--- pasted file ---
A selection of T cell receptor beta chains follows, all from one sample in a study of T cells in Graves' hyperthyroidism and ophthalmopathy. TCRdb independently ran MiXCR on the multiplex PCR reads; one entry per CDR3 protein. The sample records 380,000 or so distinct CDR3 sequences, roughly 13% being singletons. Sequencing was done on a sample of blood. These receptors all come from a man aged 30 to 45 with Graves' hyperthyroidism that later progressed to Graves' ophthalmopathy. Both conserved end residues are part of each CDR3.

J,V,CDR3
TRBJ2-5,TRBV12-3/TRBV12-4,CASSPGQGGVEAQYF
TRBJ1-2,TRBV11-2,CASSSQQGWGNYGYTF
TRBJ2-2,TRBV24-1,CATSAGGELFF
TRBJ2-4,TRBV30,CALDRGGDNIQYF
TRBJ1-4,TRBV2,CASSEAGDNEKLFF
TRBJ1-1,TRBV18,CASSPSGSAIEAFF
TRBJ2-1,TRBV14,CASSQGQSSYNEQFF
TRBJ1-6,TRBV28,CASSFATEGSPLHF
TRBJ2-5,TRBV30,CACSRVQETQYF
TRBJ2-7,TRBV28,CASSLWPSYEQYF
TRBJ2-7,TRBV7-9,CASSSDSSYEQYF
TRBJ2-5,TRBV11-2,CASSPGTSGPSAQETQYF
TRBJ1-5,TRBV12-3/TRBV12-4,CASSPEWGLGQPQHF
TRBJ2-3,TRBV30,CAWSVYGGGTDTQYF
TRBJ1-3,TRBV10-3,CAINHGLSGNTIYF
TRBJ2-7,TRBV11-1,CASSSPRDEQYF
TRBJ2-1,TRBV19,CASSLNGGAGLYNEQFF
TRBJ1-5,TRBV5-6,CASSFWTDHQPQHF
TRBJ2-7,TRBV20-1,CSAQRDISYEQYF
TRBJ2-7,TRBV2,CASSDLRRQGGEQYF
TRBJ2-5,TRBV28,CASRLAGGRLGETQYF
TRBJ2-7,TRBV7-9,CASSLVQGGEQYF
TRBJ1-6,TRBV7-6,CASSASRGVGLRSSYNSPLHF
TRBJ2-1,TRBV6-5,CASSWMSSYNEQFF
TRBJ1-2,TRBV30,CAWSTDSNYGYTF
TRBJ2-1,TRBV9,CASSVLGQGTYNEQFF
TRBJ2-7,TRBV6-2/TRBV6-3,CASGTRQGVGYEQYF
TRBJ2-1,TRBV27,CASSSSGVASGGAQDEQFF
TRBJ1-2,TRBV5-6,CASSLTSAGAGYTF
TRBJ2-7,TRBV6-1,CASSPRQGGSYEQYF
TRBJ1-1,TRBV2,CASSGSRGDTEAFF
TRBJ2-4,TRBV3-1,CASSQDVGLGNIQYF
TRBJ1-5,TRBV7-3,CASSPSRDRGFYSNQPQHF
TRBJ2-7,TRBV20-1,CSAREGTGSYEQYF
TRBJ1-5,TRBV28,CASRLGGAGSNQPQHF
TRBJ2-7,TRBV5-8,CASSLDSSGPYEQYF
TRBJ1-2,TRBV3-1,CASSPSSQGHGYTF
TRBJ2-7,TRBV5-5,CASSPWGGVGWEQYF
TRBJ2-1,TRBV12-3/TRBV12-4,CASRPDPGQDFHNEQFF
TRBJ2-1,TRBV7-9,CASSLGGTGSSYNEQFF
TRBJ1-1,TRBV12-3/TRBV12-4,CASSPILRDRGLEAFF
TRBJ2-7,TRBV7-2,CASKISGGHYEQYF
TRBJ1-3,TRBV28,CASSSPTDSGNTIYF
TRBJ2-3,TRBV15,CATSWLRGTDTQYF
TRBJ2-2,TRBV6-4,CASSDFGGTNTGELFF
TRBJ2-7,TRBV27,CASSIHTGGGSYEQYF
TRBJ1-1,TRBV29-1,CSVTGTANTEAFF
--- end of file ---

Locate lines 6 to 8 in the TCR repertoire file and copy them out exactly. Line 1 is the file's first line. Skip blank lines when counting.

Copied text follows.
TRBJ2-4,TRBV30,CALDRGGDNIQYF
TRBJ1-4,TRBV2,CASSEAGDNEKLFF
TRBJ1-1,TRBV18,CASSPSGSAIEAFF